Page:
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Business model transformation on the road to Global Business

This article is about Business model transformation on the road to Global Business. The author of the article is Dmitry Hohlov, Partner, Consultant and Business trainer of Zdes i Sejchas Consulting Group, Minsk, Belarus, co-author of the book "Labyrinths of the strategy 8K" ( His main expertise: business strategy development and strategic marketing. The essay will be interesting and useful for everyone who thinks of Global Business or works in foreign markets. Invite for discussion, comments and questions. Do not hesitate to contact Dmitry Hohlov on

Any entrepreneur looking to promote their business will sooner or later come to understanding that operations exclusively in the local market will not suffice, even if this local market is as vast as China. Going beyond the limits of the domestic market is both a challenge and gateway to exponential business growth. The worst nightmare for an entrepreneur seeking to enter the international market is to fail, to be unsuccessful in other markets.

 But this happens all the time. Companies enter international markets, but not many succeed. Why is this happening? What prevents a generally successful local company from being triumphant in new markets?

 It seems to me that one reason is the failure of top officials to comprehend that entering any new market entails mandatory transformation of their company’s business model and envisages the formation of de facto new strong business models in each foreign market. You cannot enter other markets without changing the business model, no matter how successful it may be locally, at least because this business model will work differently in a changed market and competitive environment.

 What is a business model?

A business model is essentially a way to create value for consumers that a company follows in order to make a profit. A business model inherently answers the question “How can we sustainably deliver a product (service) to our customers?”, “sustainably” meaning a way of producing and spreading value that will keep the business sound for a long time.

 In order to provide a schematic yet detailed description of a business model, it is enough to answer the eight key questions.

 1. Who are your key customers? How can you describe their needs and what drives their purchases?

2. What are the key contact points with your key customers?  Contact points are understood as numerous and diverse situations, locations and interfaces where customers come into contact with the company, the key ones being those where customers make up their mind to cooperate. These may include packaging of goods, active and passive sales teams, Instagram feed, or the cigar club that a company owner frequents and where he receives orders for his business from his club mates.

3. Which key partners strengthen your business and are indispensible for you to be successful? Partners are individuals and legal entities that you may need to reduce business risks, gain access to key customers, provide customers with additional services and values, have access to know-how and technologies, ensure greater control over the quality of a product or service.

4. How do you make money in your business? It is not really a simple question, although most people will have a ready answer — for example, in the retail business they will say “It is all about trade mark-up.” But “how” implies something different here. For example, all restaurants make money on the difference between the price of purchased groceries and the price of sold dishes, bearing certain costs associated with cooking and providing services to their customers. However, McDonald’s gets its profit from the high turnover at the restaurant; therefore, the sooner a visitor leaves the table, the better. On the other hand, a beer restaurant aiming to attract companies will seek to earn a high average corporate guest check and will do everything possible to keep its customers at the table.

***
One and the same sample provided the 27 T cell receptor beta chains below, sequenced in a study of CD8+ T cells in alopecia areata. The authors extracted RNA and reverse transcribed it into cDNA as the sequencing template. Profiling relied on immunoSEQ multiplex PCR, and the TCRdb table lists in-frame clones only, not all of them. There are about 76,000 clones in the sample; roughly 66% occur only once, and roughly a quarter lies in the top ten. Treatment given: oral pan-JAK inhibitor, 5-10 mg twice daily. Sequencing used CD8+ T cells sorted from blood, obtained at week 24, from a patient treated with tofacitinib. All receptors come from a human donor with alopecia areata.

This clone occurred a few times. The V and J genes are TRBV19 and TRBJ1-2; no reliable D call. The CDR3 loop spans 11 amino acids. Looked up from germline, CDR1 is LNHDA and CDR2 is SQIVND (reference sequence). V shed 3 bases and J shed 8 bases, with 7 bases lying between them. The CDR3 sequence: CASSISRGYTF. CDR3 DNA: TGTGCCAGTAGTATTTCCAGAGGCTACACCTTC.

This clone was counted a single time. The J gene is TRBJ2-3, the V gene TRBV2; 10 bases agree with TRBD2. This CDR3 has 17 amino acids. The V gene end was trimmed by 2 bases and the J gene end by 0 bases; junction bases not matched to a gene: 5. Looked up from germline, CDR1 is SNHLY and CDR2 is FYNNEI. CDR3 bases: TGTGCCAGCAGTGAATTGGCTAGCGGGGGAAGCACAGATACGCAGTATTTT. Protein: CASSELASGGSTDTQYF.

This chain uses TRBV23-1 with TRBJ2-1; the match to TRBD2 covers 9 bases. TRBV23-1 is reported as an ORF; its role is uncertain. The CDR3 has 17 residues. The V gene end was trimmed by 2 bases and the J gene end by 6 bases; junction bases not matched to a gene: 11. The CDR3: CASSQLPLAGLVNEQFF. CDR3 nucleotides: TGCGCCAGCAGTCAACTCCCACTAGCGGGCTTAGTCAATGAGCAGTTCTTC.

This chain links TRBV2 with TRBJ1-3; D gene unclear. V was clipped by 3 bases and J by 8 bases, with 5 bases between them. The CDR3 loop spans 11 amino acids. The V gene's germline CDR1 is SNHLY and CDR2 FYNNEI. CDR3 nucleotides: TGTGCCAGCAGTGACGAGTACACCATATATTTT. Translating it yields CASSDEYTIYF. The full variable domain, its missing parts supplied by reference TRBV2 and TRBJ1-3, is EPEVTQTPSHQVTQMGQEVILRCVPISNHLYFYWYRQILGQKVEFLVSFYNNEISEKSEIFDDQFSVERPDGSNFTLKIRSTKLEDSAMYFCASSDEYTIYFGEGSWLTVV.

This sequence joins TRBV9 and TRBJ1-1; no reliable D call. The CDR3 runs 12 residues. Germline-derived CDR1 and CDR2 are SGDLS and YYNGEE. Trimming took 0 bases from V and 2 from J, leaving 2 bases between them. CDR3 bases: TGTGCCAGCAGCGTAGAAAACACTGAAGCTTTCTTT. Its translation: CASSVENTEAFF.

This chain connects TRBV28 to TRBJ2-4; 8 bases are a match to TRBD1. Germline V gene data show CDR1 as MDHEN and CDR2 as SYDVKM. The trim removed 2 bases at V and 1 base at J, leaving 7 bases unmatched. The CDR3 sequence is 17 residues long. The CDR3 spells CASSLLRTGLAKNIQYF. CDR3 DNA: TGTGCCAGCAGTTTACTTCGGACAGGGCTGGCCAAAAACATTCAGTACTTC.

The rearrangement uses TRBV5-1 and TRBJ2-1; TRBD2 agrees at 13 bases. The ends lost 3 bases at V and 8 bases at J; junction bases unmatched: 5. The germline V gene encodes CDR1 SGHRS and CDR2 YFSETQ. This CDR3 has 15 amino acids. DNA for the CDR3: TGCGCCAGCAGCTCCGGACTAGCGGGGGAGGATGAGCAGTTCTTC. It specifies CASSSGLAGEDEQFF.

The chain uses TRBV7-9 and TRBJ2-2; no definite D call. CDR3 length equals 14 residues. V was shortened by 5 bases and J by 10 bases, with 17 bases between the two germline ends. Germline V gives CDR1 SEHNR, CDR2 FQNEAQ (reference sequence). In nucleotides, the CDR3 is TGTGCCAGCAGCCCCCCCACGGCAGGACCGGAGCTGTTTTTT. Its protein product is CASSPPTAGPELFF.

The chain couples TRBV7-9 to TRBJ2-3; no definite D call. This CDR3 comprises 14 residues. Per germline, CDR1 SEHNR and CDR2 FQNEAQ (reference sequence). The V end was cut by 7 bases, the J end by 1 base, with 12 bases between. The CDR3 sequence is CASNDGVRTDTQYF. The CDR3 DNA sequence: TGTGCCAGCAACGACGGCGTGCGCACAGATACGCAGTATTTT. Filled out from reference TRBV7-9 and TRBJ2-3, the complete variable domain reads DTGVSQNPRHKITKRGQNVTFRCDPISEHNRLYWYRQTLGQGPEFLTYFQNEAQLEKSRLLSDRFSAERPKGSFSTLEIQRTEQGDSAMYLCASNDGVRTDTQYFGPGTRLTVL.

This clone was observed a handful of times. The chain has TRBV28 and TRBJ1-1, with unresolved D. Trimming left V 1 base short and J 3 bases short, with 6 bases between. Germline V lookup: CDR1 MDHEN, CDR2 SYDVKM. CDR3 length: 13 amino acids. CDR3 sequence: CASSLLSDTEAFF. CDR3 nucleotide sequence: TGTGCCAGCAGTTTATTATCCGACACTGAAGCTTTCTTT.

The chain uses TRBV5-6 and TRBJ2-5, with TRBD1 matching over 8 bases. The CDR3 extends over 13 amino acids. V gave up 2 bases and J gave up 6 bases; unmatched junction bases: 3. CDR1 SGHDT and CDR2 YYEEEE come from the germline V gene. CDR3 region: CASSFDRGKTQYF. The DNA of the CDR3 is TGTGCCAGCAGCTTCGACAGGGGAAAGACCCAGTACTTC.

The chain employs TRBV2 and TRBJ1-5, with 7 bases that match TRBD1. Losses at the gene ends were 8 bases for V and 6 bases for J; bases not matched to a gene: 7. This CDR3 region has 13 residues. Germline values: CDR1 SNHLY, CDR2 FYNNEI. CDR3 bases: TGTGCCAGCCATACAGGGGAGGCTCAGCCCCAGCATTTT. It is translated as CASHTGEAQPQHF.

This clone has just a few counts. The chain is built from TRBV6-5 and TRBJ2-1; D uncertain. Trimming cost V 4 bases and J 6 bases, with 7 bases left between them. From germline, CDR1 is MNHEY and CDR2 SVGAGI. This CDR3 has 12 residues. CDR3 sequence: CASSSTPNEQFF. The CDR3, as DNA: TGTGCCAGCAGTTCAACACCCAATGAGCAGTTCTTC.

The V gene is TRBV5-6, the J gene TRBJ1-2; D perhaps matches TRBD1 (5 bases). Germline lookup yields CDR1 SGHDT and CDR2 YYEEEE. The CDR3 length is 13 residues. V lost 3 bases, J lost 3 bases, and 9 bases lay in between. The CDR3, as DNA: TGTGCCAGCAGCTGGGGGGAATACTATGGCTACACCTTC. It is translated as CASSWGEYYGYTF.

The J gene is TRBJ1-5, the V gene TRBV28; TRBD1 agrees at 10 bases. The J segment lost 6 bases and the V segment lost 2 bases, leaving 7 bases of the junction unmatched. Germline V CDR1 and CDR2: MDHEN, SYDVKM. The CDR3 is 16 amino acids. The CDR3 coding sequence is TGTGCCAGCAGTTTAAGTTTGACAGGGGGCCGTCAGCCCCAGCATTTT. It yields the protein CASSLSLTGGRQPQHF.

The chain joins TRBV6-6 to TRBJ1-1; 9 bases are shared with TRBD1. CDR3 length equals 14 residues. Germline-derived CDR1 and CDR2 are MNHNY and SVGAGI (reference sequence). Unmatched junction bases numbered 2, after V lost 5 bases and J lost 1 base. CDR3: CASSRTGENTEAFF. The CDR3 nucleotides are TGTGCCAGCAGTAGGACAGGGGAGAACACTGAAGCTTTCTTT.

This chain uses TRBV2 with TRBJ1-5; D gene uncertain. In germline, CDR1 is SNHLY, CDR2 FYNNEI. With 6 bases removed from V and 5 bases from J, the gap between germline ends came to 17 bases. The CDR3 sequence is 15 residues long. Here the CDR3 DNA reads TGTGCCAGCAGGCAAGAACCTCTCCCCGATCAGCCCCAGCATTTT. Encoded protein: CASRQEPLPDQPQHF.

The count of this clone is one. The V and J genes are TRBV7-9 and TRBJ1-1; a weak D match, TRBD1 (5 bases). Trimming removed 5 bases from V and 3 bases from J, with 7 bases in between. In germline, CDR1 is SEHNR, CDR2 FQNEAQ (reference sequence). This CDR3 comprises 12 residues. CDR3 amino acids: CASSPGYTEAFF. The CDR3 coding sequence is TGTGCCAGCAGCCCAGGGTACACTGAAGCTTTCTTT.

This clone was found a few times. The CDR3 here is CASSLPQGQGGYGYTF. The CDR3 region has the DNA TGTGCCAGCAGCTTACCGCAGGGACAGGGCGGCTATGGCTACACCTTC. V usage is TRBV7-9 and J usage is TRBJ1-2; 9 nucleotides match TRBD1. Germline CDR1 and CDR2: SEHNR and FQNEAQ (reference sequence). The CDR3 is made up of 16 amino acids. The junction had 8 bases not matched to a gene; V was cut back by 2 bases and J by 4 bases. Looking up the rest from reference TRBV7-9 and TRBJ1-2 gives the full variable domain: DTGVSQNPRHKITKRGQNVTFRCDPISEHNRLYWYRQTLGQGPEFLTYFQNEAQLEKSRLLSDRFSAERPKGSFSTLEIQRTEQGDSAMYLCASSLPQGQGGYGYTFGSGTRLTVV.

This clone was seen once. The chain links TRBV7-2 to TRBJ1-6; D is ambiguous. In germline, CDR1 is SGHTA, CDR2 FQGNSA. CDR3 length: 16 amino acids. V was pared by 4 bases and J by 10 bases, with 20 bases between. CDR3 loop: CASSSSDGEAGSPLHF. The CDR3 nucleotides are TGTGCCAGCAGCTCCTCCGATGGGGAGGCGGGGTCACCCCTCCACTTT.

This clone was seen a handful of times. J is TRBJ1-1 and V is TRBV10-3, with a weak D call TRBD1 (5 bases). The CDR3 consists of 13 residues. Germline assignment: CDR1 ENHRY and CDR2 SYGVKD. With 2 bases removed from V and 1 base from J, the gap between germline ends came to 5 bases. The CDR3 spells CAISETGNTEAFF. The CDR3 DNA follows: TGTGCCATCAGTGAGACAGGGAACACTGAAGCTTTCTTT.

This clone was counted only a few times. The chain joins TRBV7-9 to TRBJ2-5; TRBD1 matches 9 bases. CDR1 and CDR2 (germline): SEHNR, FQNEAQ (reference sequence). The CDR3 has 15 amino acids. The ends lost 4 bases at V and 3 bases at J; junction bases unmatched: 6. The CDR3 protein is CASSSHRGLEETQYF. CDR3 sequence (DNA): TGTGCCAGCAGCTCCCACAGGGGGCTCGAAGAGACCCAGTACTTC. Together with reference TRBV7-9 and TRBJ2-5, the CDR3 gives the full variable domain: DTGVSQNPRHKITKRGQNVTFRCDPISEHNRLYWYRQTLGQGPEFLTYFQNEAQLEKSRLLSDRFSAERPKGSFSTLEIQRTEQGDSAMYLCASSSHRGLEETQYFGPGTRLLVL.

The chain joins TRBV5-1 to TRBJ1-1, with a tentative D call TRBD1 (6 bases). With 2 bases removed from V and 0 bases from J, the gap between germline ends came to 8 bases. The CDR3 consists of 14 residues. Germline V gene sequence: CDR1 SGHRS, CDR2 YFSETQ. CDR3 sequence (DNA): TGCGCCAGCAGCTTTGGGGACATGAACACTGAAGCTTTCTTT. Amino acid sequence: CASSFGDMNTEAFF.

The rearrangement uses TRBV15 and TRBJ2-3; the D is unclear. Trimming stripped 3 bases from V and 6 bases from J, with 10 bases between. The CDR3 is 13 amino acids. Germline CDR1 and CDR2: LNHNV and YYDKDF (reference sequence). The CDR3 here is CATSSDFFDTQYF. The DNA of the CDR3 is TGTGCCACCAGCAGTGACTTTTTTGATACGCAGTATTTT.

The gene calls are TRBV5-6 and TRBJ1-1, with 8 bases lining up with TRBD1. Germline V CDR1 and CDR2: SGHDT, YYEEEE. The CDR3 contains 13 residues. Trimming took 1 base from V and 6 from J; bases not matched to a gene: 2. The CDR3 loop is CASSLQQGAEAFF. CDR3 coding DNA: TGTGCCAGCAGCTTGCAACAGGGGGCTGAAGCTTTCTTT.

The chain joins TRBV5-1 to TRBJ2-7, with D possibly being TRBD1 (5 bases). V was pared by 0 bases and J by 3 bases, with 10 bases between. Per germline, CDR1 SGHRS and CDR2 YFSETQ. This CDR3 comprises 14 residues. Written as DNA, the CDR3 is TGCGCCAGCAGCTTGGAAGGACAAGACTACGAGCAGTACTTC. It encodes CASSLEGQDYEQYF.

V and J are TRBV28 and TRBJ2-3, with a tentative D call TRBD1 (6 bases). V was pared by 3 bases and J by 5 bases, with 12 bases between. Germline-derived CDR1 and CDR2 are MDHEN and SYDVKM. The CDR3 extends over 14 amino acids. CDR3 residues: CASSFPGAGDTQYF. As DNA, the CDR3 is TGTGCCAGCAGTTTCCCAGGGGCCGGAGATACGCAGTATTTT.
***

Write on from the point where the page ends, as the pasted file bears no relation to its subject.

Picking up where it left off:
5. What are your competitive advantages?  Why do key customers choose you over your competitors?

6. What key business processes form your value chain and are instrumental in the formation of competitive advantages, engagement with your customers and partners and on which your cash flow depends?

7. What key resources do you require for your business to operate? Any business can operate 4 main types of resources — physical objects (buildings, constructions, equipment, etc.), intellectual objects (software, technologies, patents, databases, etc.), people (personnel with specific competences necessary for the implementation of this model), and finance.

8. What are the key investment costs, fixed and variable costs that your business bears?

 What are the elements where the business model changes as a company enters the international market?

 1. In another market, we work with a different customer — with a different background, habits, and values that are shaped by the environment, in which the customer lives and grows up. Even if their needs are similar, it is more likely that their market behavior will be different — up to the point where the degree of their need for your product can be extremely low. For a customer in your market, your product is a vital necessity, whereas for a customer in a foreign market, it is an unnecessary oddity. For example, baked turkey is a traditional Thanksgiving meal in the U.S., and a supplier of turkey meat can always count on stable demand for its products in this market during Christmas time, while in Belarus there is no such tradition. Turkey is rather a product for those who look after themselves, or those with health problems. And turkey is definitely not a holiday dish.